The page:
As a novel method to clear Delhi’s tarnished reputation amongst foreigners, the South Delhi Municipal Corporation plans to impose restrictions on—wait for it—massage parlours. Henceforth, no cross gender massages shall be allowed, there will be a stricter implementation of the laws concerning the minimum age for masseurs, and all visitors are required to report any massage parlour or spa violating these rules.
The focus on implementing the laws concerning minimum age and qualifications of masseurs is a welcome step and one that is long overdue: this will heavily discourage any forced recruitment and/or exploitation of youth while ensuring participation of masseurs who are fully willing. However, it is completely absurd to regulate a perfectly legal practice by mandating that masseurs of one gender only be allowed to provide services for the same—it is an insult to trained and qualified individuals, devalues their professionalism and can affect their careers and income.
The basis of this rule’s imposition is to be found in the ubiquitous Indian “sanskar”: the compulsion to morally police and control everything around yourself which you don’t like or understand. It is deeply rooted in internalised misogyny as well. Women make up the majority of service providers in the Indian massage market–and the shock, the horror to think they could retain a semblance of professionalism under any circumstance.
As far as the SDMC is concerned, masseuses all lack work ethic and skill and are willing to sell themselves, not their work, in each one of Delhi’s 2400 massage parlours. Moreover, the generalisation of pooling in all businesses with those where unlawful practices such as forced prostitution and exploitation of women go on will only provide a cover to the latter for continuing completely undeterred. No one wins, except Kamaljeet Sehrawat’s ego.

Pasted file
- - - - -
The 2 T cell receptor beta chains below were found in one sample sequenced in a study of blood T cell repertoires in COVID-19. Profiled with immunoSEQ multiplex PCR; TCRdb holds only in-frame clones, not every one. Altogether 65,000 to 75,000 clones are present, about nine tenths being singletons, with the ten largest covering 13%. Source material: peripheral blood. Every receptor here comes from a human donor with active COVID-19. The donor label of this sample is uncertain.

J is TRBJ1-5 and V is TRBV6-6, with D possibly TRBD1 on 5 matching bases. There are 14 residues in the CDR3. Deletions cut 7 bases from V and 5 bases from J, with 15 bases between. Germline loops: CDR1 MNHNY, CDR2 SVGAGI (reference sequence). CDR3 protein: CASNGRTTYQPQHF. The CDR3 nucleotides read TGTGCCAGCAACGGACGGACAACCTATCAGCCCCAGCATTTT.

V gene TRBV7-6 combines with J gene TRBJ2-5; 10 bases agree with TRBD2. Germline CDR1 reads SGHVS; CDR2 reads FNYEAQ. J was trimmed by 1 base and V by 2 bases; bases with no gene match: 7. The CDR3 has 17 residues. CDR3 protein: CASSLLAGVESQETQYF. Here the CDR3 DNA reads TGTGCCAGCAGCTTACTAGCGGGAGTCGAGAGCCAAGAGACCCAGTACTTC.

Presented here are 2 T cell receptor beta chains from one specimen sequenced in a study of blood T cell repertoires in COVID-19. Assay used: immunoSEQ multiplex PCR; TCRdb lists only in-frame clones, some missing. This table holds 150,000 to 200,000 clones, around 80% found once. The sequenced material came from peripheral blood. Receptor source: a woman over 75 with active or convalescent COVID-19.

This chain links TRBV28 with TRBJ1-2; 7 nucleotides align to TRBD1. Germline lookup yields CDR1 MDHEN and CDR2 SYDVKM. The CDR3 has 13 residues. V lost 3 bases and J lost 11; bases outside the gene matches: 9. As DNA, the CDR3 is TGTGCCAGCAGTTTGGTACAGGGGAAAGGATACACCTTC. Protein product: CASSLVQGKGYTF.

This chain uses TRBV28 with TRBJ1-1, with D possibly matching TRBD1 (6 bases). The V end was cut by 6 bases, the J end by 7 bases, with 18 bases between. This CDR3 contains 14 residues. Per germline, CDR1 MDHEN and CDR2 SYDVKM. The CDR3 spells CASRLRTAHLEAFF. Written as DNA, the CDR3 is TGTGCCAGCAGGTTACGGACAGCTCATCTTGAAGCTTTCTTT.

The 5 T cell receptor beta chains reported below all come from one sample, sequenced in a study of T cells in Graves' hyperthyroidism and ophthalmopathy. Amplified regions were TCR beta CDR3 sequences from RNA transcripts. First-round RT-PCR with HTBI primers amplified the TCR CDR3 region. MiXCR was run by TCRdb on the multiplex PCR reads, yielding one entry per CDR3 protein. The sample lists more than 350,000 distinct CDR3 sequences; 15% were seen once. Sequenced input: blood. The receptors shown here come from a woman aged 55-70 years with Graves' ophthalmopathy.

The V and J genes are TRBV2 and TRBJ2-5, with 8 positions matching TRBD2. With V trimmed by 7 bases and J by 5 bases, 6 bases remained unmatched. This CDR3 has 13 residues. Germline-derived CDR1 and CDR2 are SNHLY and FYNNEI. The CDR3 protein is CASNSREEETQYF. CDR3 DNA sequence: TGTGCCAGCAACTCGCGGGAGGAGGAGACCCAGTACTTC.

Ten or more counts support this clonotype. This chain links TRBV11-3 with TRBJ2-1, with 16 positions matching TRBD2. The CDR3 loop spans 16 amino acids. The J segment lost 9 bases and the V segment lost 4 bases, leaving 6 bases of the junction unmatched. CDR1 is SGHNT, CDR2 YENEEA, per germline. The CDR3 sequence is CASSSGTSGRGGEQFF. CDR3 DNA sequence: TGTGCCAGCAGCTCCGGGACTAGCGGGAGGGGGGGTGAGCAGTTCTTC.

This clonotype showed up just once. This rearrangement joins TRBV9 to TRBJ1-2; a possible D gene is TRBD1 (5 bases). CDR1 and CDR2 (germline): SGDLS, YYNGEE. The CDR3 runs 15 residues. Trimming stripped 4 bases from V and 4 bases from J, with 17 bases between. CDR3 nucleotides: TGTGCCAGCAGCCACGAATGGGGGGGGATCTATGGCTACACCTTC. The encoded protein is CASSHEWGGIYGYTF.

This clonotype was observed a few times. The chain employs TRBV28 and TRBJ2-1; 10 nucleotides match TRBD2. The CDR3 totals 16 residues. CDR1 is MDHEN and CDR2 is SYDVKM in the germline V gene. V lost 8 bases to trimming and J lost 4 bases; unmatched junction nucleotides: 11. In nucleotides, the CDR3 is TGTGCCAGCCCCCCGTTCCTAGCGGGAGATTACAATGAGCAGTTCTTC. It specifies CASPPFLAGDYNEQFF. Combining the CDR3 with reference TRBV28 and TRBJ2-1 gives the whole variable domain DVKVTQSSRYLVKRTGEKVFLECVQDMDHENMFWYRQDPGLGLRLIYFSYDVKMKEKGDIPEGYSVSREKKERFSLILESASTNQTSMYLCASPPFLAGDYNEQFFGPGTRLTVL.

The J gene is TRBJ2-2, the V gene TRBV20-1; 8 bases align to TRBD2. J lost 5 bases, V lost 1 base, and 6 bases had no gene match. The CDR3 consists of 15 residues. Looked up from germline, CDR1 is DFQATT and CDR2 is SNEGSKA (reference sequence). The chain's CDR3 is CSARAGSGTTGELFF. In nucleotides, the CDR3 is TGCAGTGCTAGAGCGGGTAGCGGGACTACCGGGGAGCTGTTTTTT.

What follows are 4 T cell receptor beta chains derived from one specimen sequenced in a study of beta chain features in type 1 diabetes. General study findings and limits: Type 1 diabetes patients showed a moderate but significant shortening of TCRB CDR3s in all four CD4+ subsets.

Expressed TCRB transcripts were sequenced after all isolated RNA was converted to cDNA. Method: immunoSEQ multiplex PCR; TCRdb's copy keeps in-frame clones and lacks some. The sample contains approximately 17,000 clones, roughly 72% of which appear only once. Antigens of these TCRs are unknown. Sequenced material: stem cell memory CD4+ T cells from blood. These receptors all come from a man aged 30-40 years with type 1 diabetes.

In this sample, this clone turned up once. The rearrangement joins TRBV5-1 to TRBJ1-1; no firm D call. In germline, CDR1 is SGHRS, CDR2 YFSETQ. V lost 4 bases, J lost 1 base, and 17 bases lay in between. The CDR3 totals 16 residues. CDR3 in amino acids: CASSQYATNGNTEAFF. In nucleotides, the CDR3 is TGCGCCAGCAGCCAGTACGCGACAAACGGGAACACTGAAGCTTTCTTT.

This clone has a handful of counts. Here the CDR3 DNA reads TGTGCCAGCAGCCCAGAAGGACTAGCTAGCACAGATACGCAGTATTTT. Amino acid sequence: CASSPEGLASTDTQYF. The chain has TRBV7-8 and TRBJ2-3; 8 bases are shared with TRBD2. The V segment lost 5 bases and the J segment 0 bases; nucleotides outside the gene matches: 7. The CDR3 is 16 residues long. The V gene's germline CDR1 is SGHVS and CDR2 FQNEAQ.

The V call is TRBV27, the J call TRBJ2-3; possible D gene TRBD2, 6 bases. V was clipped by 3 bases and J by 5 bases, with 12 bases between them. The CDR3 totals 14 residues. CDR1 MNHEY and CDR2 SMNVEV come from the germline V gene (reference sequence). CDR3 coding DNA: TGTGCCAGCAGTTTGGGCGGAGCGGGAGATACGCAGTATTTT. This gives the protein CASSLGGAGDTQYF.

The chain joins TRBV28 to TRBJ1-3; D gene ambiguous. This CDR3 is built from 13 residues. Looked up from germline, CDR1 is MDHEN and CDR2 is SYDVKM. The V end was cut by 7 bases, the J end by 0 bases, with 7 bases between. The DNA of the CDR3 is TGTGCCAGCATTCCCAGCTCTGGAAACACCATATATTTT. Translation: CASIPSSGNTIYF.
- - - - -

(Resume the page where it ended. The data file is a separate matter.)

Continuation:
Consider another factor which contributes to Delhi’s tainted reputation: how unsafe it is for women. Grown women are uneasy going out at night with friends; schoolgirls are afraid to walk home from tuition classes—and with good reason. Going by 2018’s statistics, five women in Delhi were raped daily. Out of all rape trials in India, less than one-fourth lead to convictions. There are reports daily of minor girls—some being infants of only a few months of age—being molested and raped by acquaintances, neighbours, their own families. There is little to no legal or police protection for survivors undergoing high profile trials, as the Unnao survivor’s family and witnesses being picked off one by one have shown. Girls are found gaping open, strewn across fields and paths like roadside litter and treated worse than if they had been.
Delhi’s women aren’t safe; they haven’t felt safe in a long time.
Here’s a thought for the authorities: instead of imposing Sanskari restrictions on legal businesses and professional masseurs, do something about the rape problem. Perhaps then Delhi’s reputation can be uplifted—not only while paying lip service to visitors from abroad, but amongst its women.